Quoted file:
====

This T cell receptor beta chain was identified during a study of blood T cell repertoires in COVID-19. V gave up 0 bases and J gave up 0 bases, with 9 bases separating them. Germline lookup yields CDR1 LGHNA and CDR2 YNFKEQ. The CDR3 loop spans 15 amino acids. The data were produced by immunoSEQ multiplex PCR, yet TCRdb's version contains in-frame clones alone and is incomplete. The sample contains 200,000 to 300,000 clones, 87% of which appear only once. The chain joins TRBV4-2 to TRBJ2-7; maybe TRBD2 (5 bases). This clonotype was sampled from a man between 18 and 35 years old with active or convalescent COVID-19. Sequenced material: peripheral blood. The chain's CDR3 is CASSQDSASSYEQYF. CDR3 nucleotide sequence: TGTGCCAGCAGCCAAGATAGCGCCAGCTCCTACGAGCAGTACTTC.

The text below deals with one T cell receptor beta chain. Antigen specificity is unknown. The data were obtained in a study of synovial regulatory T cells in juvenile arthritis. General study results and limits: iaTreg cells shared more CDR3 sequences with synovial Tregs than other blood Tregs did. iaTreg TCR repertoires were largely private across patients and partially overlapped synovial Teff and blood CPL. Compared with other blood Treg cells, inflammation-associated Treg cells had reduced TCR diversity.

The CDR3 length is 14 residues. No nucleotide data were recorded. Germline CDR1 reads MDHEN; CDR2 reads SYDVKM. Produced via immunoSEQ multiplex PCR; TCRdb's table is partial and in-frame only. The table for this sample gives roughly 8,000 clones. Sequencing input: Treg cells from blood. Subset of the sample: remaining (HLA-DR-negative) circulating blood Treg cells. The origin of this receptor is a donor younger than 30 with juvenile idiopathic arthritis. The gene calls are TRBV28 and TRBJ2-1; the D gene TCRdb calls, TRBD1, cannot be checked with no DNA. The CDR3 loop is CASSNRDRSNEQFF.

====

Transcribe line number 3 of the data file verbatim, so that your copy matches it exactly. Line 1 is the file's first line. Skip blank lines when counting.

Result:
The CDR3 length is 14 residues. No nucleotide data were recorded. Germline CDR1 reads MDHEN; CDR2 reads SYDVKM. Produced via immunoSEQ multiplex PCR; TCRdb's table is partial and in-frame only. The table for this sample gives roughly 8,000 clones. Sequencing input: Treg cells from blood. Subset of the sample: remaining (HLA-DR-negative) circulating blood Treg cells. The origin of this receptor is a donor younger than 30 with juvenile idiopathic arthritis. The gene calls are TRBV28 and TRBJ2-1; the D gene TCRdb calls, TRBD1, cannot be checked with no DNA. The CDR3 loop is CASSNRDRSNEQFF.